Thanks for the upbeat news flow 2023, now here’s what Diana reckons will happen to us next
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Investors are enjoying the fortnight that’s been 2023.
Markets from Frankfurt to the Philippines have started the year on a strong footing and Diana Mousina senior economist at AMP Investments, says we can start by thanking China’s canning of COVID-zero (a surefire boost for global growth), the hints of easing inflation and the subsequent market enthusiasm for some slowing in central bank rate hikes.
In the 2nd week of 2023 work, Wall Street saw gains across all sectors except health and consumer staples. All 3 majors gained, and US indices were 2.3% higher over the week .
EU shares lifted by 2.7%, Japanese shares rose by 1.8%, Chinese stocks were up by 0.2% while here in the badlands, Aussie shares outperformed the outperformers charging into the unknown by over 3%.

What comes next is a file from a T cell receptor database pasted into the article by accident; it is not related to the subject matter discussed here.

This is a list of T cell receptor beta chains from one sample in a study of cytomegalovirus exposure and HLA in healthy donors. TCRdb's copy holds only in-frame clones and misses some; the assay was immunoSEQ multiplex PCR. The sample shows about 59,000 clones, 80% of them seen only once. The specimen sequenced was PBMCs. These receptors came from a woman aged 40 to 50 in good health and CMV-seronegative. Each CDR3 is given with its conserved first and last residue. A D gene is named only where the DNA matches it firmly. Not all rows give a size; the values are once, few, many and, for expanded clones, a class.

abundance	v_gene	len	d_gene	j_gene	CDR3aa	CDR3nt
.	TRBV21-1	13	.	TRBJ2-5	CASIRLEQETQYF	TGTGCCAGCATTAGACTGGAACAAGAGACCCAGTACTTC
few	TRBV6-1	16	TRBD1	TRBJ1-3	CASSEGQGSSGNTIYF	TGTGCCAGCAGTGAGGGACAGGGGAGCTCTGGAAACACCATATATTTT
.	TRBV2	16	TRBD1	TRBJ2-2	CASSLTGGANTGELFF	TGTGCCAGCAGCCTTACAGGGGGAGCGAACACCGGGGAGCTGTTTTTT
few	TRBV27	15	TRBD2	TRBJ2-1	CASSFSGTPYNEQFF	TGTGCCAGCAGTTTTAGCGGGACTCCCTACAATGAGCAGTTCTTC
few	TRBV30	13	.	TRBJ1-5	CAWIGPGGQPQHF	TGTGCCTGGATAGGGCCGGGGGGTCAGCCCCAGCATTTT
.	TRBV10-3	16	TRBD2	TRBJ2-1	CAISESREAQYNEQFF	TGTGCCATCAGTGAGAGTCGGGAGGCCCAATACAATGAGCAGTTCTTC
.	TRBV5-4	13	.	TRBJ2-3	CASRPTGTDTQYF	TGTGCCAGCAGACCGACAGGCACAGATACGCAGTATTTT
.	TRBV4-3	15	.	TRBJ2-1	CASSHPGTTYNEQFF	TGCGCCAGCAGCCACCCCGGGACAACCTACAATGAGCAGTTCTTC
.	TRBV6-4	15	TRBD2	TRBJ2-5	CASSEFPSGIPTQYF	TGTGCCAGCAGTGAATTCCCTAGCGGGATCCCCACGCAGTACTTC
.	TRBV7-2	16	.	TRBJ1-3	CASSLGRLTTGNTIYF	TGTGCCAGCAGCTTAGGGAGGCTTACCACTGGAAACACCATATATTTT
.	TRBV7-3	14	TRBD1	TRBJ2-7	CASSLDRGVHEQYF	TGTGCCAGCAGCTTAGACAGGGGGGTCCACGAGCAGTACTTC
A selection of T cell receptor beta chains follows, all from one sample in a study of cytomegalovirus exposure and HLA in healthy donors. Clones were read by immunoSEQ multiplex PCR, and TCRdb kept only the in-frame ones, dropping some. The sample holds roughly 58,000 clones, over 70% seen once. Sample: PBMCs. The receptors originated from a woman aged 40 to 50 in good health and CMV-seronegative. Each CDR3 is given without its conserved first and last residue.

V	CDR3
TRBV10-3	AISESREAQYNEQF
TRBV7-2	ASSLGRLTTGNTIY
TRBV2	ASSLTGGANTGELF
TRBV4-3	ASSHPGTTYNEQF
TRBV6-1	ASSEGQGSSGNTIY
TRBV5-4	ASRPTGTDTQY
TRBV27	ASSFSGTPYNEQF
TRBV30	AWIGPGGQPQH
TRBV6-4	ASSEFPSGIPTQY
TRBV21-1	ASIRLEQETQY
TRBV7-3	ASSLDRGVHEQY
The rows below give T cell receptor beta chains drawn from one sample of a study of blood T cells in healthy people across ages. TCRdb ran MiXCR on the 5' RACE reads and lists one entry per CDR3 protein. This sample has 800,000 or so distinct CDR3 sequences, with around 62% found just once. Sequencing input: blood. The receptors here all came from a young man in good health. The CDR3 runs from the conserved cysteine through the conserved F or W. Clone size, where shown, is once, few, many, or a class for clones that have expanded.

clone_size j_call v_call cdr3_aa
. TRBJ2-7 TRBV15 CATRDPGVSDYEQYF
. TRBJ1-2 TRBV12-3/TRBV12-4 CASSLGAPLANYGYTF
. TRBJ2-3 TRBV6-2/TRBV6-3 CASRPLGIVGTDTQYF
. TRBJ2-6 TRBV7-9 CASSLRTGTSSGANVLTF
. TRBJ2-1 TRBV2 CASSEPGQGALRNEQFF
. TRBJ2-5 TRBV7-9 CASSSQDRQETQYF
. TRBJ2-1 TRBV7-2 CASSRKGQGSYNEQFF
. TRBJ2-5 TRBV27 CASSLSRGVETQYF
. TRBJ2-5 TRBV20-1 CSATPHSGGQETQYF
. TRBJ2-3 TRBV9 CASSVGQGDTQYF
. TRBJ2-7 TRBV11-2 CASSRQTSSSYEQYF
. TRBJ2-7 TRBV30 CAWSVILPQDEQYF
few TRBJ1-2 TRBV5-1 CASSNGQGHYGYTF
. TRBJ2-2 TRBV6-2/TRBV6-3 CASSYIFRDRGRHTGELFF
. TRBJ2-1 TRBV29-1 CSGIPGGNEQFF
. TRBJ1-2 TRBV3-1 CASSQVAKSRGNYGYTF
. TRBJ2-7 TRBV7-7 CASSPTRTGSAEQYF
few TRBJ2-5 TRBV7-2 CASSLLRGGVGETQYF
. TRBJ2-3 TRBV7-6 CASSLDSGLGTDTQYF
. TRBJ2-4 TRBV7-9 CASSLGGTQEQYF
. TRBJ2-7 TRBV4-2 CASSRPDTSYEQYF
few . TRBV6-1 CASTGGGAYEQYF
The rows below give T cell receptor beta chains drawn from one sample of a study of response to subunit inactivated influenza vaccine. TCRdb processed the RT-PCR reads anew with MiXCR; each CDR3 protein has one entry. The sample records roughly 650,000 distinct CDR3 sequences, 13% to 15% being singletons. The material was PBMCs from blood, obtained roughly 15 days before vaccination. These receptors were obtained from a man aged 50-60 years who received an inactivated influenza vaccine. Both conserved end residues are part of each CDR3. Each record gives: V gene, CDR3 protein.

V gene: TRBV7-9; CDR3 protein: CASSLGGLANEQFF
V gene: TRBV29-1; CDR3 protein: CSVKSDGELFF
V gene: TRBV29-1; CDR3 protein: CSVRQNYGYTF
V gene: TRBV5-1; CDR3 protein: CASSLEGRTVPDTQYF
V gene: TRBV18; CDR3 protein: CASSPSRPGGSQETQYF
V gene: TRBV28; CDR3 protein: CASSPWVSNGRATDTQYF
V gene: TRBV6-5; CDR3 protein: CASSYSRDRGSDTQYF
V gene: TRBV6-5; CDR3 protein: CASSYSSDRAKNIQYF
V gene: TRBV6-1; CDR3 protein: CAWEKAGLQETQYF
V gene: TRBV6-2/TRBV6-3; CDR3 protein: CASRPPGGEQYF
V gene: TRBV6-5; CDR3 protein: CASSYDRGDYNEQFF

Like the states, every sector was up except utilities for some reason.
Diana says US bond yields fell over the week, with the 10-year at 3.4%.
“(The 10-yr) is well below its cycle high of 4.2% in October 2022 as market pricing for Fed interest rate hikes has declined a little and the US dollar fell and is now 10% below September highs.”
There’s been some easing on the energy front as well, while more generally commodity prices are well down from their 2022 highs.
A blazing winter has seen European gas prices dive on back to early 2022 levels.
“The collapse in gas prices over recent months means a reduced risk of a near-term Eurozone recession. Oil prices are around $80USD/barrel, agricultural commodity prices are mostly down on 2022 levels while iron ore has been rallying again, up to $111USD/tonne on China’s reopening which will lead to a lift in industrial production.”